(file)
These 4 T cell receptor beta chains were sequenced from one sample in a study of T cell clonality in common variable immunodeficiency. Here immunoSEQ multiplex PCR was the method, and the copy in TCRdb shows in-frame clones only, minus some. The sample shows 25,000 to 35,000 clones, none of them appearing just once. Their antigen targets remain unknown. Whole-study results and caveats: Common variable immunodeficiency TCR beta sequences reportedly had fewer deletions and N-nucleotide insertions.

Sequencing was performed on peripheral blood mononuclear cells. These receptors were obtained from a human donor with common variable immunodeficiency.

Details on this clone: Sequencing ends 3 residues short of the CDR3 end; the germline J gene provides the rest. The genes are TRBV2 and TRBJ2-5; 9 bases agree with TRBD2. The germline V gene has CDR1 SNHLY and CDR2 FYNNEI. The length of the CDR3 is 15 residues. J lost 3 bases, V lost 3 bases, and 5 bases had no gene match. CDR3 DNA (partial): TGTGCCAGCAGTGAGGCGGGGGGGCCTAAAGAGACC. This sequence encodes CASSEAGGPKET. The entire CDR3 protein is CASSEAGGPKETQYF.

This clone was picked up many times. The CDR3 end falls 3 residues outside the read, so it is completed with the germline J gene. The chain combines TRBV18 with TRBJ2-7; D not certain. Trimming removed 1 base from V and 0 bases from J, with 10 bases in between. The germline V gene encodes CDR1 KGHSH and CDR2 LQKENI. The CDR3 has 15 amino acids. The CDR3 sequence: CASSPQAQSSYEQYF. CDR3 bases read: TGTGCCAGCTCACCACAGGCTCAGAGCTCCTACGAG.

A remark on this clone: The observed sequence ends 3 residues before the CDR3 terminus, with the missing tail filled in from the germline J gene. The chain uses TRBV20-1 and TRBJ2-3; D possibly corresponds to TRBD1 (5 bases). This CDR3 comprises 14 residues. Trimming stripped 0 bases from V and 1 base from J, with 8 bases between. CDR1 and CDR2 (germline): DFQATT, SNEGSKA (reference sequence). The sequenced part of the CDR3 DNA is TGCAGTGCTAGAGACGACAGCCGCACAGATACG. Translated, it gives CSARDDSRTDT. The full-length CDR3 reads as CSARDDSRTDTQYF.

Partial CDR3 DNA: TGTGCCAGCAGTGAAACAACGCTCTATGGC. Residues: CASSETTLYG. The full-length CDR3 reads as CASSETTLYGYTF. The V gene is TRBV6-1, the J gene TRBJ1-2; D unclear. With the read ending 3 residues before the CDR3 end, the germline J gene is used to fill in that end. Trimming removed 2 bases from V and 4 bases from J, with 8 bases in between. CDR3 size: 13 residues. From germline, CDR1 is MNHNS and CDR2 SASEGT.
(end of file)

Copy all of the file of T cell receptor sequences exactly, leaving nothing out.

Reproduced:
These 4 T cell receptor beta chains were sequenced from one sample in a study of T cell clonality in common variable immunodeficiency. Here immunoSEQ multiplex PCR was the method, and the copy in TCRdb shows in-frame clones only, minus some. The sample shows 25,000 to 35,000 clones, none of them appearing just once. Their antigen targets remain unknown. Whole-study results and caveats: Common variable immunodeficiency TCR beta sequences reportedly had fewer deletions and N-nucleotide insertions.

Sequencing was performed on peripheral blood mononuclear cells. These receptors were obtained from a human donor with common variable immunodeficiency.

Details on this clone: Sequencing ends 3 residues short of the CDR3 end; the germline J gene provides the rest. The genes are TRBV2 and TRBJ2-5; 9 bases agree with TRBD2. The germline V gene has CDR1 SNHLY and CDR2 FYNNEI. The length of the CDR3 is 15 residues. J lost 3 bases, V lost 3 bases, and 5 bases had no gene match. CDR3 DNA (partial): TGTGCCAGCAGTGAGGCGGGGGGGCCTAAAGAGACC. This sequence encodes CASSEAGGPKET. The entire CDR3 protein is CASSEAGGPKETQYF.

This clone was picked up many times. The CDR3 end falls 3 residues outside the read, so it is completed with the germline J gene. The chain combines TRBV18 with TRBJ2-7; D not certain. Trimming removed 1 base from V and 0 bases from J, with 10 bases in between. The germline V gene encodes CDR1 KGHSH and CDR2 LQKENI. The CDR3 has 15 amino acids. The CDR3 sequence: CASSPQAQSSYEQYF. CDR3 bases read: TGTGCCAGCTCACCACAGGCTCAGAGCTCCTACGAG.

A remark on this clone: The observed sequence ends 3 residues before the CDR3 terminus, with the missing tail filled in from the germline J gene. The chain uses TRBV20-1 and TRBJ2-3; D possibly corresponds to TRBD1 (5 bases). This CDR3 comprises 14 residues. Trimming stripped 0 bases from V and 1 base from J, with 8 bases between. CDR1 and CDR2 (germline): DFQATT, SNEGSKA (reference sequence). The sequenced part of the CDR3 DNA is TGCAGTGCTAGAGACGACAGCCGCACAGATACG. Translated, it gives CSARDDSRTDT. The full-length CDR3 reads as CSARDDSRTDTQYF.

Partial CDR3 DNA: TGTGCCAGCAGTGAAACAACGCTCTATGGC. Residues: CASSETTLYG. The full-length CDR3 reads as CASSETTLYGYTF. The V gene is TRBV6-1, the J gene TRBJ1-2; D unclear. With the read ending 3 residues before the CDR3 end, the germline J gene is used to fill in that end. Trimming removed 2 bases from V and 4 bases from J, with 8 bases in between. CDR3 size: 13 residues. From germline, CDR1 is MNHNS and CDR2 SASEGT.